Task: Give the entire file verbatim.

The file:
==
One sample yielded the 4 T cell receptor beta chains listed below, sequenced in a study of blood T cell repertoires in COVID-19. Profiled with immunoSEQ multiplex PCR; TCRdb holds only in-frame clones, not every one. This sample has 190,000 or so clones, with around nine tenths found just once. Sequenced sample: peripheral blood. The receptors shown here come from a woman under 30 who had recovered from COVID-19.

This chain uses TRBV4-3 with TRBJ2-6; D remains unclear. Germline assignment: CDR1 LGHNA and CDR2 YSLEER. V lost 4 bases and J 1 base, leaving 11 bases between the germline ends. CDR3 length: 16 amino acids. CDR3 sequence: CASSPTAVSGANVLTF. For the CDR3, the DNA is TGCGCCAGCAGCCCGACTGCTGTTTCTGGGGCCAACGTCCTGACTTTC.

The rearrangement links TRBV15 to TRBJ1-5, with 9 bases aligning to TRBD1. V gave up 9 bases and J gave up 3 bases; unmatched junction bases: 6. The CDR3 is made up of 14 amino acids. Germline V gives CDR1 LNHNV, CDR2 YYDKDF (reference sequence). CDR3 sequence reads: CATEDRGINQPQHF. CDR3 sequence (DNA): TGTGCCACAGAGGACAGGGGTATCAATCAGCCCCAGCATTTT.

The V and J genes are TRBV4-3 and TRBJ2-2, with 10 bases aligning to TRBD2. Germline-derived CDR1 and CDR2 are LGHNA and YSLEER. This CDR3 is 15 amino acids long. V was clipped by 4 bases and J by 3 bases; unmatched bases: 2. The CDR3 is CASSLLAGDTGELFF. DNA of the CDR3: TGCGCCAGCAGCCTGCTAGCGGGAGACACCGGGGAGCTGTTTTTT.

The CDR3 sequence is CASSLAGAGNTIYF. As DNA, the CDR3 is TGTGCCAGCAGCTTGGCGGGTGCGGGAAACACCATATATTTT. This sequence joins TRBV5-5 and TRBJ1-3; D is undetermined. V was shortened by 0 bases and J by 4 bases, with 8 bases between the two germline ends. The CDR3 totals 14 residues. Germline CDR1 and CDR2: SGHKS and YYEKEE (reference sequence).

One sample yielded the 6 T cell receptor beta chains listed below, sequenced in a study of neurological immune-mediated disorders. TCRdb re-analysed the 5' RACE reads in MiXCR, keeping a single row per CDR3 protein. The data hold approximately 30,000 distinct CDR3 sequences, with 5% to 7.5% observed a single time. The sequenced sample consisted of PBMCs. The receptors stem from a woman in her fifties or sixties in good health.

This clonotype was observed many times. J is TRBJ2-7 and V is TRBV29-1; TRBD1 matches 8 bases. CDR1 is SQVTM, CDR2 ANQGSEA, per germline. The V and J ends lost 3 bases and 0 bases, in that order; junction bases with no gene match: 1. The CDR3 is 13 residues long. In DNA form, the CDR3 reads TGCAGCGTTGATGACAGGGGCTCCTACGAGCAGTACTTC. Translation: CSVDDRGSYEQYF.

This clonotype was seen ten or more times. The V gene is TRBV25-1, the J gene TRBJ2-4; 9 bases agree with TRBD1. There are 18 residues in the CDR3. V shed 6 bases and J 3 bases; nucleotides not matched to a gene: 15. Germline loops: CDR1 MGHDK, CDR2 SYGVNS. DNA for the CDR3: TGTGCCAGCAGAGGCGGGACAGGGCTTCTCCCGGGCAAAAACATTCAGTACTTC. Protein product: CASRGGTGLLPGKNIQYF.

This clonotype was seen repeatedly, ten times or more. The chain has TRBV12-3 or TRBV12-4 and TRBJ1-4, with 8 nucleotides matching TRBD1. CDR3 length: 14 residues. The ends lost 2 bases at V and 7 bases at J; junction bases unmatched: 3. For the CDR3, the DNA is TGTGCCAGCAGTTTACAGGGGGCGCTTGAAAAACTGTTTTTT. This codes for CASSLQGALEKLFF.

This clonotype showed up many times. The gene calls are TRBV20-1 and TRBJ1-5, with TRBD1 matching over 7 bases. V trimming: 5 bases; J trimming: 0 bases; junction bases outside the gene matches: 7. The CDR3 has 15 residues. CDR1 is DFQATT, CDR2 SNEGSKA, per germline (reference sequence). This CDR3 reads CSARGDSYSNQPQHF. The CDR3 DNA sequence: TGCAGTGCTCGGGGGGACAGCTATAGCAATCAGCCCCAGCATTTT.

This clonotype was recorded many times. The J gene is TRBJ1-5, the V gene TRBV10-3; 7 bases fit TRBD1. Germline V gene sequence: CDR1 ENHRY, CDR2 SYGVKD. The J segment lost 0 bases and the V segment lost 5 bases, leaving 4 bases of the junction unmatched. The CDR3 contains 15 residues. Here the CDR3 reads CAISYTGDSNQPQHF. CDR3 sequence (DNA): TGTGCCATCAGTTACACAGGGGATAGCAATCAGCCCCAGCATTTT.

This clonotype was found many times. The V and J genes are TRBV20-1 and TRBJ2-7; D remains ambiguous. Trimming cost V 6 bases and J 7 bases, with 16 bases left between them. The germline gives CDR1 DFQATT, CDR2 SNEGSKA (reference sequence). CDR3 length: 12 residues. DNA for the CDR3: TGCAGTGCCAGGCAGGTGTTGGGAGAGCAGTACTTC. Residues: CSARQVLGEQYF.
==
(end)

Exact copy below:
One sample yielded the 4 T cell receptor beta chains listed below, sequenced in a study of blood T cell repertoires in COVID-19. Profiled with immunoSEQ multiplex PCR; TCRdb holds only in-frame clones, not every one. This sample has 190,000 or so clones, with around nine tenths found just once. Sequenced sample: peripheral blood. The receptors shown here come from a woman under 30 who had recovered from COVID-19.

This chain uses TRBV4-3 with TRBJ2-6; D remains unclear. Germline assignment: CDR1 LGHNA and CDR2 YSLEER. V lost 4 bases and J 1 base, leaving 11 bases between the germline ends. CDR3 length: 16 amino acids. CDR3 sequence: CASSPTAVSGANVLTF. For the CDR3, the DNA is TGCGCCAGCAGCCCGACTGCTGTTTCTGGGGCCAACGTCCTGACTTTC.

The rearrangement links TRBV15 to TRBJ1-5, with 9 bases aligning to TRBD1. V gave up 9 bases and J gave up 3 bases; unmatched junction bases: 6. The CDR3 is made up of 14 amino acids. Germline V gives CDR1 LNHNV, CDR2 YYDKDF (reference sequence). CDR3 sequence reads: CATEDRGINQPQHF. CDR3 sequence (DNA): TGTGCCACAGAGGACAGGGGTATCAATCAGCCCCAGCATTTT.

The V and J genes are TRBV4-3 and TRBJ2-2, with 10 bases aligning to TRBD2. Germline-derived CDR1 and CDR2 are LGHNA and YSLEER. This CDR3 is 15 amino acids long. V was clipped by 4 bases and J by 3 bases; unmatched bases: 2. The CDR3 is CASSLLAGDTGELFF. DNA of the CDR3: TGCGCCAGCAGCCTGCTAGCGGGAGACACCGGGGAGCTGTTTTTT.

The CDR3 sequence is CASSLAGAGNTIYF. As DNA, the CDR3 is TGTGCCAGCAGCTTGGCGGGTGCGGGAAACACCATATATTTT. This sequence joins TRBV5-5 and TRBJ1-3; D is undetermined. V was shortened by 0 bases and J by 4 bases, with 8 bases between the two germline ends. The CDR3 totals 14 residues. Germline CDR1 and CDR2: SGHKS and YYEKEE (reference sequence).

One sample yielded the 6 T cell receptor beta chains listed below, sequenced in a study of neurological immune-mediated disorders. TCRdb re-analysed the 5' RACE reads in MiXCR, keeping a single row per CDR3 protein. The data hold approximately 30,000 distinct CDR3 sequences, with 5% to 7.5% observed a single time. The sequenced sample consisted of PBMCs. The receptors stem from a woman in her fifties or sixties in good health.

This clonotype was observed many times. J is TRBJ2-7 and V is TRBV29-1; TRBD1 matches 8 bases. CDR1 is SQVTM, CDR2 ANQGSEA, per germline. The V and J ends lost 3 bases and 0 bases, in that order; junction bases with no gene match: 1. The CDR3 is 13 residues long. In DNA form, the CDR3 reads TGCAGCGTTGATGACAGGGGCTCCTACGAGCAGTACTTC. Translation: CSVDDRGSYEQYF.

This clonotype was seen ten or more times. The V gene is TRBV25-1, the J gene TRBJ2-4; 9 bases agree with TRBD1. There are 18 residues in the CDR3. V shed 6 bases and J 3 bases; nucleotides not matched to a gene: 15. Germline loops: CDR1 MGHDK, CDR2 SYGVNS. DNA for the CDR3: TGTGCCAGCAGAGGCGGGACAGGGCTTCTCCCGGGCAAAAACATTCAGTACTTC. Protein product: CASRGGTGLLPGKNIQYF.

This clonotype was seen repeatedly, ten times or more. The chain has TRBV12-3 or TRBV12-4 and TRBJ1-4, with 8 nucleotides matching TRBD1. CDR3 length: 14 residues. The ends lost 2 bases at V and 7 bases at J; junction bases unmatched: 3. For the CDR3, the DNA is TGTGCCAGCAGTTTACAGGGGGCGCTTGAAAAACTGTTTTTT. This codes for CASSLQGALEKLFF.

This clonotype showed up many times. The gene calls are TRBV20-1 and TRBJ1-5, with TRBD1 matching over 7 bases. V trimming: 5 bases; J trimming: 0 bases; junction bases outside the gene matches: 7. The CDR3 has 15 residues. CDR1 is DFQATT, CDR2 SNEGSKA, per germline (reference sequence). This CDR3 reads CSARGDSYSNQPQHF. The CDR3 DNA sequence: TGCAGTGCTCGGGGGGACAGCTATAGCAATCAGCCCCAGCATTTT.

This clonotype was recorded many times. The J gene is TRBJ1-5, the V gene TRBV10-3; 7 bases fit TRBD1. Germline V gene sequence: CDR1 ENHRY, CDR2 SYGVKD. The J segment lost 0 bases and the V segment lost 5 bases, leaving 4 bases of the junction unmatched. The CDR3 contains 15 residues. Here the CDR3 reads CAISYTGDSNQPQHF. CDR3 sequence (DNA): TGTGCCATCAGTTACACAGGGGATAGCAATCAGCCCCAGCATTTT.

This clonotype was found many times. The V and J genes are TRBV20-1 and TRBJ2-7; D remains ambiguous. Trimming cost V 6 bases and J 7 bases, with 16 bases left between them. The germline gives CDR1 DFQATT, CDR2 SNEGSKA (reference sequence). CDR3 length: 12 residues. DNA for the CDR3: TGCAGTGCCAGGCAGGTGTTGGGAGAGCAGTACTTC. Residues: CSARQVLGEQYF.